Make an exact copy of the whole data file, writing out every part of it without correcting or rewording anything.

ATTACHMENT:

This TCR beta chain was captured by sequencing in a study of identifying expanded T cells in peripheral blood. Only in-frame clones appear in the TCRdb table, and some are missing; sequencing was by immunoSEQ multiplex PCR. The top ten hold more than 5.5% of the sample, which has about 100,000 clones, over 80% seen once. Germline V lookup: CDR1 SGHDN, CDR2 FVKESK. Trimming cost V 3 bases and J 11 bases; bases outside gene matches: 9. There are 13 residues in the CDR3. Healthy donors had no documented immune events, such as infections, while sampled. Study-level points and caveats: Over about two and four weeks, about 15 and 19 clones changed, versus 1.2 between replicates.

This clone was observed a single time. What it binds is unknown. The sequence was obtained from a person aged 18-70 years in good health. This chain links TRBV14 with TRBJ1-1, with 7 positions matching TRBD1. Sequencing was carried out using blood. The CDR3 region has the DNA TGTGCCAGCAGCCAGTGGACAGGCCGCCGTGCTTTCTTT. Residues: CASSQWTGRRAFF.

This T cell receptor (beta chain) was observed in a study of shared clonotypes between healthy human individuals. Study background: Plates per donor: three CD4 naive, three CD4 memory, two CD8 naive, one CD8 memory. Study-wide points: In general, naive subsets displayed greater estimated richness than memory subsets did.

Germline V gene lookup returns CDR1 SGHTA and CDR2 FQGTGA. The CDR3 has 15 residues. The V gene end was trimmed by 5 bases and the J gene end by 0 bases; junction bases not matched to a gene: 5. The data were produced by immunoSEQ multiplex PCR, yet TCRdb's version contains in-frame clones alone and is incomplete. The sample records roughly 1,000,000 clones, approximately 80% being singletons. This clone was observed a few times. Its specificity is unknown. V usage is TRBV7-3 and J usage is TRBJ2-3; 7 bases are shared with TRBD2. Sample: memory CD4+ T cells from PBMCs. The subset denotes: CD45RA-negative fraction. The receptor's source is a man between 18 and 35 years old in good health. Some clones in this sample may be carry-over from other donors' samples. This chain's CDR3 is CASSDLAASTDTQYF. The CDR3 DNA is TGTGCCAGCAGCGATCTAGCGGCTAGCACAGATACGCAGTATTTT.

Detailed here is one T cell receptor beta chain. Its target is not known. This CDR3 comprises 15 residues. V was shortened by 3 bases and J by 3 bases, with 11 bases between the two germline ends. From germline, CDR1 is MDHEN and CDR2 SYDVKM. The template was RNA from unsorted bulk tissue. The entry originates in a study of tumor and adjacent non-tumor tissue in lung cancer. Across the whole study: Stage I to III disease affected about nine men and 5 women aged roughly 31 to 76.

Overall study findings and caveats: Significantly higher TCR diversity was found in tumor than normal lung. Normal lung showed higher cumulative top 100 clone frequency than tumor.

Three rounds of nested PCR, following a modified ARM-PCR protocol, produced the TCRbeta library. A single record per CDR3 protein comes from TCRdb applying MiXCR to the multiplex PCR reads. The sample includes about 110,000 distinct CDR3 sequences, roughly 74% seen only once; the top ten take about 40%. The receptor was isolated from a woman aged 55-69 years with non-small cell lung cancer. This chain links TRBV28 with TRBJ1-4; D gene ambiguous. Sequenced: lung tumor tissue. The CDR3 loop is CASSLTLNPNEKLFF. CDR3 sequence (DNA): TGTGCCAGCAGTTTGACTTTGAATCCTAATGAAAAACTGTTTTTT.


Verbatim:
This TCR beta chain was captured by sequencing in a study of identifying expanded T cells in peripheral blood. Only in-frame clones appear in the TCRdb table, and some are missing; sequencing was by immunoSEQ multiplex PCR. The top ten hold more than 5.5% of the sample, which has about 100,000 clones, over 80% seen once. Germline V lookup: CDR1 SGHDN, CDR2 FVKESK. Trimming cost V 3 bases and J 11 bases; bases outside gene matches: 9. There are 13 residues in the CDR3. Healthy donors had no documented immune events, such as infections, while sampled. Study-level points and caveats: Over about two and four weeks, about 15 and 19 clones changed, versus 1.2 between replicates.

This clone was observed a single time. What it binds is unknown. The sequence was obtained from a person aged 18-70 years in good health. This chain links TRBV14 with TRBJ1-1, with 7 positions matching TRBD1. Sequencing was carried out using blood. The CDR3 region has the DNA TGTGCCAGCAGCCAGTGGACAGGCCGCCGTGCTTTCTTT. Residues: CASSQWTGRRAFF.

This T cell receptor (beta chain) was observed in a study of shared clonotypes between healthy human individuals. Study background: Plates per donor: three CD4 naive, three CD4 memory, two CD8 naive, one CD8 memory. Study-wide points: In general, naive subsets displayed greater estimated richness than memory subsets did.

Germline V gene lookup returns CDR1 SGHTA and CDR2 FQGTGA. The CDR3 has 15 residues. The V gene end was trimmed by 5 bases and the J gene end by 0 bases; junction bases not matched to a gene: 5. The data were produced by immunoSEQ multiplex PCR, yet TCRdb's version contains in-frame clones alone and is incomplete. The sample records roughly 1,000,000 clones, approximately 80% being singletons. This clone was observed a few times. Its specificity is unknown. V usage is TRBV7-3 and J usage is TRBJ2-3; 7 bases are shared with TRBD2. Sample: memory CD4+ T cells from PBMCs. The subset denotes: CD45RA-negative fraction. The receptor's source is a man between 18 and 35 years old in good health. Some clones in this sample may be carry-over from other donors' samples. This chain's CDR3 is CASSDLAASTDTQYF. The CDR3 DNA is TGTGCCAGCAGCGATCTAGCGGCTAGCACAGATACGCAGTATTTT.

Detailed here is one T cell receptor beta chain. Its target is not known. This CDR3 comprises 15 residues. V was shortened by 3 bases and J by 3 bases, with 11 bases between the two germline ends. From germline, CDR1 is MDHEN and CDR2 SYDVKM. The template was RNA from unsorted bulk tissue. The entry originates in a study of tumor and adjacent non-tumor tissue in lung cancer. Across the whole study: Stage I to III disease affected about nine men and 5 women aged roughly 31 to 76.

Overall study findings and caveats: Significantly higher TCR diversity was found in tumor than normal lung. Normal lung showed higher cumulative top 100 clone frequency than tumor.

Three rounds of nested PCR, following a modified ARM-PCR protocol, produced the TCRbeta library. A single record per CDR3 protein comes from TCRdb applying MiXCR to the multiplex PCR reads. The sample includes about 110,000 distinct CDR3 sequences, roughly 74% seen only once; the top ten take about 40%. The receptor was isolated from a woman aged 55-69 years with non-small cell lung cancer. This chain links TRBV28 with TRBJ1-4; D gene ambiguous. Sequenced: lung tumor tissue. The CDR3 loop is CASSLTLNPNEKLFF. CDR3 sequence (DNA): TGTGCCAGCAGTTTGACTTTGAATCCTAATGAAAAACTGTTTTTT.